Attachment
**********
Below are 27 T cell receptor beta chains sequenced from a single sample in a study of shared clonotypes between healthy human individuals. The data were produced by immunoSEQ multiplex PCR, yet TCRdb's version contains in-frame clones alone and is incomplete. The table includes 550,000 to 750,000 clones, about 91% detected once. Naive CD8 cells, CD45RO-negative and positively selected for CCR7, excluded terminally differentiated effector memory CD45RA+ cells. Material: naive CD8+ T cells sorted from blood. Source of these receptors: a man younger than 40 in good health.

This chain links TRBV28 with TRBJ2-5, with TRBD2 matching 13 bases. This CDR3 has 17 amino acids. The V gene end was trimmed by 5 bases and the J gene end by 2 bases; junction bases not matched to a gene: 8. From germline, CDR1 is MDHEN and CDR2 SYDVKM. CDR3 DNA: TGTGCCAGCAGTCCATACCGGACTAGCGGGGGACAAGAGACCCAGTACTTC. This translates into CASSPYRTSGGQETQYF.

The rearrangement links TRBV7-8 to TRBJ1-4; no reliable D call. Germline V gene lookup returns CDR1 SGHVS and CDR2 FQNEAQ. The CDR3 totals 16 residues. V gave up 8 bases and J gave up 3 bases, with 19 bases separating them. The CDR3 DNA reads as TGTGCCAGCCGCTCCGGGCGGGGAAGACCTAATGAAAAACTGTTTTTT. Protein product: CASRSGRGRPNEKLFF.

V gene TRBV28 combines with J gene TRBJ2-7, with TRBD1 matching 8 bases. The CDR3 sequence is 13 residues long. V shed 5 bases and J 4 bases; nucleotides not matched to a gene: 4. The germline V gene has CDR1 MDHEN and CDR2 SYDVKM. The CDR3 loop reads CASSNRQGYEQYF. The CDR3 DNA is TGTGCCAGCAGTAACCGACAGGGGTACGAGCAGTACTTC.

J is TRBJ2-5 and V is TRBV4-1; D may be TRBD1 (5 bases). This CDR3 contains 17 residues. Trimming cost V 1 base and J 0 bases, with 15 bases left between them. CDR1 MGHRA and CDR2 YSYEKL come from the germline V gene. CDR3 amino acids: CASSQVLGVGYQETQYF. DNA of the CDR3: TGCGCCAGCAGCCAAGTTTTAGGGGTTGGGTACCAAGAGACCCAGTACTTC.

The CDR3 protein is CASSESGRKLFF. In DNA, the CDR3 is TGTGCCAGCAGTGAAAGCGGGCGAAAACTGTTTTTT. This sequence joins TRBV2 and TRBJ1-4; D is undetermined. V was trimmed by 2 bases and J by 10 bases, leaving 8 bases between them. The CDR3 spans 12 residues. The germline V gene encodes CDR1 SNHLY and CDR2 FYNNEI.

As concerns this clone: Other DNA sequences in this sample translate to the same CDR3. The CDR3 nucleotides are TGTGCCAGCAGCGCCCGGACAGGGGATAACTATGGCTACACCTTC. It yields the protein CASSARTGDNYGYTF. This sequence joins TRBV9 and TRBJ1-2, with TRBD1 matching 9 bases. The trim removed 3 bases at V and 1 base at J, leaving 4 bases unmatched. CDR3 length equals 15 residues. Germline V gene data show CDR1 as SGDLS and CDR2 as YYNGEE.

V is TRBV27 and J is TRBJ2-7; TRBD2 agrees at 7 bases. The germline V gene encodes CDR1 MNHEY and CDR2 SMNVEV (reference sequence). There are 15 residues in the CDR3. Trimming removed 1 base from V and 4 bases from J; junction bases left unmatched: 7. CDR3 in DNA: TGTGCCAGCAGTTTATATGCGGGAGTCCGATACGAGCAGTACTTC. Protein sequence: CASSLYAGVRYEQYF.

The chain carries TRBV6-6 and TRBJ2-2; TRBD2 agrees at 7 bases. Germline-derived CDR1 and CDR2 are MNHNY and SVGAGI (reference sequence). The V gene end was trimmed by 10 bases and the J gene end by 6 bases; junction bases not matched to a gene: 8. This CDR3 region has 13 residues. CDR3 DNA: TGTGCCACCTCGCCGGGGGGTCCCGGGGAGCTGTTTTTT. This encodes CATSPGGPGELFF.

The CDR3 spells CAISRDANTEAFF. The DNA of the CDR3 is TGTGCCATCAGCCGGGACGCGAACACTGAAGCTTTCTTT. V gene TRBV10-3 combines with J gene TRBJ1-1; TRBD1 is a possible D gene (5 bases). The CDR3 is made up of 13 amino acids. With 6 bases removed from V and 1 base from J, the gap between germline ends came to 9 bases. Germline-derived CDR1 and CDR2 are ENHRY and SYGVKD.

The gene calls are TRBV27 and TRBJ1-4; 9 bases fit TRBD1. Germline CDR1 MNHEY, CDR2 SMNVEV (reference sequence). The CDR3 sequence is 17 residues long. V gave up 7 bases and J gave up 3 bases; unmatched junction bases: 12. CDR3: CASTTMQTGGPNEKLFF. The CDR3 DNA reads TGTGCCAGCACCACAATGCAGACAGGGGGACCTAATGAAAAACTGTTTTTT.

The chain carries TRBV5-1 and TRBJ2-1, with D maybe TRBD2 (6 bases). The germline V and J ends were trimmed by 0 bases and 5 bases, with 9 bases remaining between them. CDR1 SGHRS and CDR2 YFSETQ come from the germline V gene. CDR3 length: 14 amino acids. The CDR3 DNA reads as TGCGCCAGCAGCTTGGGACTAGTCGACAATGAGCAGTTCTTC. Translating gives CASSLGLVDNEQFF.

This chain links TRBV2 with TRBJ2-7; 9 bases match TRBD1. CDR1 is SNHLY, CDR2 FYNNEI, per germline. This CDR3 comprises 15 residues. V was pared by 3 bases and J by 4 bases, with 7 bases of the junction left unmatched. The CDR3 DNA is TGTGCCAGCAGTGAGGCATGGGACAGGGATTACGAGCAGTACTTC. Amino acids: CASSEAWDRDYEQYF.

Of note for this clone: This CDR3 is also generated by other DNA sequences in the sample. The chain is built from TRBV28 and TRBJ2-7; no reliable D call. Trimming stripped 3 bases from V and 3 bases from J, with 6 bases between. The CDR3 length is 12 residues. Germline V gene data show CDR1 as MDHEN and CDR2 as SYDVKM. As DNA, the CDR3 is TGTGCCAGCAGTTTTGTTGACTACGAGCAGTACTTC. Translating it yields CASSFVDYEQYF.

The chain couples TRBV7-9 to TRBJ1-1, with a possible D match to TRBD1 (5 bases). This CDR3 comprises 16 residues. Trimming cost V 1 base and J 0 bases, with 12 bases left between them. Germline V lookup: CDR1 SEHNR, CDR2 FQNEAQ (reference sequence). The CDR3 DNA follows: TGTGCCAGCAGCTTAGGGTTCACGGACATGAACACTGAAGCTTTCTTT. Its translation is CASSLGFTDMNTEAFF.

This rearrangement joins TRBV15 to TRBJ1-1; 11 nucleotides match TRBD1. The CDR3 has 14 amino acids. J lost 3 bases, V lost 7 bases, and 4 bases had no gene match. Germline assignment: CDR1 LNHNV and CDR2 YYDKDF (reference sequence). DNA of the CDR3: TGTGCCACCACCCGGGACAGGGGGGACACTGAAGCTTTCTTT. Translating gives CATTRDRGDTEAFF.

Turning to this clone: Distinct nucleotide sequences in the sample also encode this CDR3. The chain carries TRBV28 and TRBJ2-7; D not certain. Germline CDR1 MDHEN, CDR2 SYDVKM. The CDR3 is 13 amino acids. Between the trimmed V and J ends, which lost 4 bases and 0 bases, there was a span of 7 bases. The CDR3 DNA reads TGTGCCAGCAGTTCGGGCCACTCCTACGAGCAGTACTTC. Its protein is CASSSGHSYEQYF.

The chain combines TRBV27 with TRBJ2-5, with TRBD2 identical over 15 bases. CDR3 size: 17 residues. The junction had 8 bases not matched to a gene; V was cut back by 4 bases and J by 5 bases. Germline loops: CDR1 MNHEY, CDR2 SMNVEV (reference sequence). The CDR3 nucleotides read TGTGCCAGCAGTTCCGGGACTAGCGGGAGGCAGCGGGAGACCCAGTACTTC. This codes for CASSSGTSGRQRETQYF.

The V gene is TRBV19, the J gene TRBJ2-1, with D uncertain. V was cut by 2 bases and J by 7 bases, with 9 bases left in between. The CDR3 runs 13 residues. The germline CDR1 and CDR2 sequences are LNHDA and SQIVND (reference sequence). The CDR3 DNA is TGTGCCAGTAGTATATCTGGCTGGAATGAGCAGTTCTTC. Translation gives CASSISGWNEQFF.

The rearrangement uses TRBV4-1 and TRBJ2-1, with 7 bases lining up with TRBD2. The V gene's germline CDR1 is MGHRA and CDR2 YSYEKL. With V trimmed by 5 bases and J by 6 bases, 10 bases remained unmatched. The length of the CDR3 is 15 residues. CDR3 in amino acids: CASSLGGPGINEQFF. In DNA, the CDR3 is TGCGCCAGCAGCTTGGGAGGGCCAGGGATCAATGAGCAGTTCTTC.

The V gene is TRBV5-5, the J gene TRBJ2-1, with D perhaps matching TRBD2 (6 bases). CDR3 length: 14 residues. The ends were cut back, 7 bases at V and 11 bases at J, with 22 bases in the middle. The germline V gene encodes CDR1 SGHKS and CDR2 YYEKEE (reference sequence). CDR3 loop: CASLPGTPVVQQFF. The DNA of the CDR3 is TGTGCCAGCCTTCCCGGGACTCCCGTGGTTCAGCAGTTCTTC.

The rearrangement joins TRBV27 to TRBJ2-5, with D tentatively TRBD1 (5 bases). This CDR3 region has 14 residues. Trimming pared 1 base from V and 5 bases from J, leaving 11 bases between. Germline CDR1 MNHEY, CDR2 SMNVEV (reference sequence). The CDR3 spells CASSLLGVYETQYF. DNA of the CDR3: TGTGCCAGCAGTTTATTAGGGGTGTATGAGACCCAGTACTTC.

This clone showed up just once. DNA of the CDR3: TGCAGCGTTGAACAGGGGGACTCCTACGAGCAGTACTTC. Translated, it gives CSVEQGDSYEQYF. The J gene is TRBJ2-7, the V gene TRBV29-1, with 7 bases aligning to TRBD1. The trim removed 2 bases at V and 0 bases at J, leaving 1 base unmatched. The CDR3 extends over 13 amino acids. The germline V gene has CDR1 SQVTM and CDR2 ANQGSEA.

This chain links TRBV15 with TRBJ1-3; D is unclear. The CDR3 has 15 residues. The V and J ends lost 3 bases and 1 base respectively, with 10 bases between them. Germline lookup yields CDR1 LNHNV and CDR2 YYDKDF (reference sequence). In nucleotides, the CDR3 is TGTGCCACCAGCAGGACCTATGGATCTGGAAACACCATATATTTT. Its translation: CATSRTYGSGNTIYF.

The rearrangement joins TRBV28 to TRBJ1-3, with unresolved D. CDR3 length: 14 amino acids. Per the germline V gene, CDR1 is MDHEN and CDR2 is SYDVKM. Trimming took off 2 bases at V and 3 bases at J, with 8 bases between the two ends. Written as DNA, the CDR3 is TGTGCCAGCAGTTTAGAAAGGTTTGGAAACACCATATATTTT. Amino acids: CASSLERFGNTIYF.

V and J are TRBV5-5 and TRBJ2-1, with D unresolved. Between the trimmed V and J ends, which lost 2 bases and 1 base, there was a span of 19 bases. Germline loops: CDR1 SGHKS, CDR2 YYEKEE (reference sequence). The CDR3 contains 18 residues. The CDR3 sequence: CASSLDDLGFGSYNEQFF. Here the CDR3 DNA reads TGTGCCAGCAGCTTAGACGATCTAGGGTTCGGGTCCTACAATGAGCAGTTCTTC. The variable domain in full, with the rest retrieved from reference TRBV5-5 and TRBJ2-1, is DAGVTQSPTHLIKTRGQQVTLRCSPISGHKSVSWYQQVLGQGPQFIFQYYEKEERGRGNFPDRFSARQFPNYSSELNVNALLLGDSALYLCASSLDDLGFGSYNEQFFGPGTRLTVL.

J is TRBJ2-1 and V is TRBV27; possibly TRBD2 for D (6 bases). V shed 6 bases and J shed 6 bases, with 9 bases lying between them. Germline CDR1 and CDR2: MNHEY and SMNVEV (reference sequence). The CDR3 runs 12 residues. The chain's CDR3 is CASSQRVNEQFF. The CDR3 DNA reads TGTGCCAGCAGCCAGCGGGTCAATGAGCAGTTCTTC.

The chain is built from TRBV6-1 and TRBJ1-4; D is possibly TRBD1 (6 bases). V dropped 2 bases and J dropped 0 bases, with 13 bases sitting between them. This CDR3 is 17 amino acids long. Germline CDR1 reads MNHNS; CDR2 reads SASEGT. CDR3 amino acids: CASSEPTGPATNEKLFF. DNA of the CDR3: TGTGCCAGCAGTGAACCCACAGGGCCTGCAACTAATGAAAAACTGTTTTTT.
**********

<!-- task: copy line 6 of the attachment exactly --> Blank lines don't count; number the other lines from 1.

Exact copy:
The CDR3 protein is CASSESGRKLFF. In DNA, the CDR3 is TGTGCCAGCAGTGAAAGCGGGCGAAAACTGTTTTTT. This sequence joins TRBV2 and TRBJ1-4; D is undetermined. V was trimmed by 2 bases and J by 10 bases, leaving 8 bases between them. The CDR3 spans 12 residues. The germline V gene encodes CDR1 SNHLY and CDR2 FYNNEI.